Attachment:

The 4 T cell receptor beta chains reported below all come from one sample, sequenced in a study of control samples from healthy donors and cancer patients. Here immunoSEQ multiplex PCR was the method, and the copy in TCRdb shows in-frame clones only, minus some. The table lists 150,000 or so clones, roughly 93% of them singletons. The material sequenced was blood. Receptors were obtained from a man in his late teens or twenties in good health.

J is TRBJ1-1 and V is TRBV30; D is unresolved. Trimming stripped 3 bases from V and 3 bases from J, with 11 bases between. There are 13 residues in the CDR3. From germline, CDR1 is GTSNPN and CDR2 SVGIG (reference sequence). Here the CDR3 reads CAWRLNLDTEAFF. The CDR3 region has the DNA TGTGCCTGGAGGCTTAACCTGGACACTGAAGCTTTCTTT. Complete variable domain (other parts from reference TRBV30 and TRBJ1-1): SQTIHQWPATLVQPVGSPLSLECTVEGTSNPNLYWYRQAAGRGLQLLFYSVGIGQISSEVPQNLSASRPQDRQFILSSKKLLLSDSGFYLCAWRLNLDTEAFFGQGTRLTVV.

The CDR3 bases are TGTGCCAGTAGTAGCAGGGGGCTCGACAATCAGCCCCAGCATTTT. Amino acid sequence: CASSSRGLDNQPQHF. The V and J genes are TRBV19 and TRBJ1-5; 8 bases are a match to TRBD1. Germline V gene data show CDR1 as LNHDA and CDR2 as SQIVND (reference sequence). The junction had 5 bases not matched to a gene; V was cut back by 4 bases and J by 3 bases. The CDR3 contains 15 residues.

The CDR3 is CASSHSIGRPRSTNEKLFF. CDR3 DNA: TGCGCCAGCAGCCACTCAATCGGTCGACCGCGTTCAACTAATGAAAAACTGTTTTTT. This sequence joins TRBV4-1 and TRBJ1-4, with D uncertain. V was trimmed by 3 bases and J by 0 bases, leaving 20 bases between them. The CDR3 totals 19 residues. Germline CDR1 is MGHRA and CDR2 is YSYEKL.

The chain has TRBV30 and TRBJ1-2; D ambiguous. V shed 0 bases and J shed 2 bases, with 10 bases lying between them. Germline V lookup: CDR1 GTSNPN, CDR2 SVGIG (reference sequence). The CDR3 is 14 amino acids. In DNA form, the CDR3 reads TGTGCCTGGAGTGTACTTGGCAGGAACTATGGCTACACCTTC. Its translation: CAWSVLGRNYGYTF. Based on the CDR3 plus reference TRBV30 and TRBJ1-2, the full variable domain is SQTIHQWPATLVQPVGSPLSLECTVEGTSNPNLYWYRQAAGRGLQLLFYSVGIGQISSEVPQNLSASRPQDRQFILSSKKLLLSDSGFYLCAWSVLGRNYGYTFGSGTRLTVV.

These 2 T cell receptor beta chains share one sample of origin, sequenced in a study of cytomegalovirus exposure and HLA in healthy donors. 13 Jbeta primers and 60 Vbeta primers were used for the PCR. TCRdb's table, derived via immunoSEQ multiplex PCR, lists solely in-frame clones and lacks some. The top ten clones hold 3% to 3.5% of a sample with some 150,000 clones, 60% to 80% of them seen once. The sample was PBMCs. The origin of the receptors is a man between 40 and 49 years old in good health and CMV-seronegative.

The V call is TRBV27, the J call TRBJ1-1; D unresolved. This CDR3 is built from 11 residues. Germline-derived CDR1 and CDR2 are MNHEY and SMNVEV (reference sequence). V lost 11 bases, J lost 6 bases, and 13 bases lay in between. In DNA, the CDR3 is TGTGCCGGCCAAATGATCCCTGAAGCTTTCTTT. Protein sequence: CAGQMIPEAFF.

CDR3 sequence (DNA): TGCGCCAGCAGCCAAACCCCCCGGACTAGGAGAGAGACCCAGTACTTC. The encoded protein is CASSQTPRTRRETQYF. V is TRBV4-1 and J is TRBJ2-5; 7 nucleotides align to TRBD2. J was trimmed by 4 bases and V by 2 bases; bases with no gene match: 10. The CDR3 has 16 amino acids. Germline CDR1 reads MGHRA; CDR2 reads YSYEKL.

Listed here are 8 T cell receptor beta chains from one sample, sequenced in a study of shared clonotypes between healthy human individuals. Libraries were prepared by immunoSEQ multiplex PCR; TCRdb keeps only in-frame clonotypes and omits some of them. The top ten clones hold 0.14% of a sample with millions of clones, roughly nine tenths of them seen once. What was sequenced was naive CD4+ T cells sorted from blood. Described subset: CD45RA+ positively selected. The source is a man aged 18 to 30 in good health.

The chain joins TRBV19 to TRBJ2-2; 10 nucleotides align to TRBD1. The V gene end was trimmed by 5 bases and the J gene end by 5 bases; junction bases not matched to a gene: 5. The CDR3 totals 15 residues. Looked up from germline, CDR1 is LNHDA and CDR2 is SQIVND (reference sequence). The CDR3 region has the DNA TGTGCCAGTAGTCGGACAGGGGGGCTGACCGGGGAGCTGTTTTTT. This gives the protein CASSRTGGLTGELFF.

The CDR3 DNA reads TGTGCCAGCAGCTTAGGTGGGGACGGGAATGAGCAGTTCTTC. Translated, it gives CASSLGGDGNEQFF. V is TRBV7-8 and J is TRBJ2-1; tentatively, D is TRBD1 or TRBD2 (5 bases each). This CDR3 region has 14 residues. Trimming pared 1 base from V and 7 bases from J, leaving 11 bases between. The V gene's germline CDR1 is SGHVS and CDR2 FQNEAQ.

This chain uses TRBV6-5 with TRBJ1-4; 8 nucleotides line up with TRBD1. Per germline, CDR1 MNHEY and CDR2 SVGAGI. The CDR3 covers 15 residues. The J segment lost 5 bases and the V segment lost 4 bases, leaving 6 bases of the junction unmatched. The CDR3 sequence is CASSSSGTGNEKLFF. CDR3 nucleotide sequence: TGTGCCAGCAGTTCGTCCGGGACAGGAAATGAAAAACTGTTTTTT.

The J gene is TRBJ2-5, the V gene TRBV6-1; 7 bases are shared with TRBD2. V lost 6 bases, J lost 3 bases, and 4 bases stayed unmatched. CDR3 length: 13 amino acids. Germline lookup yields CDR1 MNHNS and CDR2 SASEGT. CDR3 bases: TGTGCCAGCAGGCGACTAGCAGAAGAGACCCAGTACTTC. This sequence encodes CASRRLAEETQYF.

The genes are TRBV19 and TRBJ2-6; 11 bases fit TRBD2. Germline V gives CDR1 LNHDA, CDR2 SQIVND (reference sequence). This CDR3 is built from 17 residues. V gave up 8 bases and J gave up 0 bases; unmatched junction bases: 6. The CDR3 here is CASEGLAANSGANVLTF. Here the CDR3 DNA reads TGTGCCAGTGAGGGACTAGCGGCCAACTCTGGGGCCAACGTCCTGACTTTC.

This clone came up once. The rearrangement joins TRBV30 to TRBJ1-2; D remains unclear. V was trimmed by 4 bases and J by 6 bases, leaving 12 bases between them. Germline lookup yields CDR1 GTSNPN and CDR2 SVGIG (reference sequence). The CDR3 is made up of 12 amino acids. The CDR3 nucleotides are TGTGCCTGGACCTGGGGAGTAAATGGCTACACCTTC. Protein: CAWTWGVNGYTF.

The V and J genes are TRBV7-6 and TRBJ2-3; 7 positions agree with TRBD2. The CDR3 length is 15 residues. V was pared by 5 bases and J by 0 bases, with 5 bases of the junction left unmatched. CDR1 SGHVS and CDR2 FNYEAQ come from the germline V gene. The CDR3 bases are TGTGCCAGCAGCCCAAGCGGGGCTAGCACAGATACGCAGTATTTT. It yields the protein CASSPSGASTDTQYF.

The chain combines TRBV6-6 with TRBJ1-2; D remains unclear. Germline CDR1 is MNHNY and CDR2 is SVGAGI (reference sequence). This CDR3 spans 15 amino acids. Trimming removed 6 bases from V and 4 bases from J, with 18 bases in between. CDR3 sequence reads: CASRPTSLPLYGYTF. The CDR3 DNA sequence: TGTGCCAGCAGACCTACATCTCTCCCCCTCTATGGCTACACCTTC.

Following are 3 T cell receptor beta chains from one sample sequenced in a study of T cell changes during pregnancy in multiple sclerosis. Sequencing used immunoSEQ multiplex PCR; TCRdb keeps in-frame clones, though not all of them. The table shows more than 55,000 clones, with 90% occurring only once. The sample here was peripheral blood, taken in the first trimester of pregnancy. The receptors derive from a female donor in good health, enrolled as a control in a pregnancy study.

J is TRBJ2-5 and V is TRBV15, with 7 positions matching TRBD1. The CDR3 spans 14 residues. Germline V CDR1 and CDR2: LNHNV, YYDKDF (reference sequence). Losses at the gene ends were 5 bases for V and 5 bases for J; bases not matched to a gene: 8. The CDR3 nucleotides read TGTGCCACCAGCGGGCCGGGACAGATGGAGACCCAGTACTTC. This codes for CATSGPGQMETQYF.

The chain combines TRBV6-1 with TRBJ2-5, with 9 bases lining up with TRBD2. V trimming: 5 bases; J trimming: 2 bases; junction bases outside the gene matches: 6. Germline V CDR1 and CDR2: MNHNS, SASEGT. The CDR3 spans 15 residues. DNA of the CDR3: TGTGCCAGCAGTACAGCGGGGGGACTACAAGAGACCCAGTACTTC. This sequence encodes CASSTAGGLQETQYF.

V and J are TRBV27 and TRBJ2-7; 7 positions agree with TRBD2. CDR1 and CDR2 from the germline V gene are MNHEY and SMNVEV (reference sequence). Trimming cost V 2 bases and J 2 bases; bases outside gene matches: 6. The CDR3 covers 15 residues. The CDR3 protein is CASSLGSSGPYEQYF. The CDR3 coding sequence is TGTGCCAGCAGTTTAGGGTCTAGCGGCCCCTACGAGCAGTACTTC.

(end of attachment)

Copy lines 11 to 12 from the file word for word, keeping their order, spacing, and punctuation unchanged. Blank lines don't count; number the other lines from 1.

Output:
The CDR3 DNA reads TGTGCCAGCAGCTTAGGTGGGGACGGGAATGAGCAGTTCTTC. Translated, it gives CASSLGGDGNEQFF. V is TRBV7-8 and J is TRBJ2-1; tentatively, D is TRBD1 or TRBD2 (5 bases each). This CDR3 region has 14 residues. Trimming pared 1 base from V and 7 bases from J, leaving 11 bases between. The V gene's germline CDR1 is SGHVS and CDR2 FQNEAQ.

This chain uses TRBV6-5 with TRBJ1-4; 8 nucleotides line up with TRBD1. Per germline, CDR1 MNHEY and CDR2 SVGAGI. The CDR3 covers 15 residues. The J segment lost 5 bases and the V segment lost 4 bases, leaving 6 bases of the junction unmatched. The CDR3 sequence is CASSSSGTGNEKLFF. CDR3 nucleotide sequence: TGTGCCAGCAGTTCGTCCGGGACAGGAAATGAAAAACTGTTTTTT.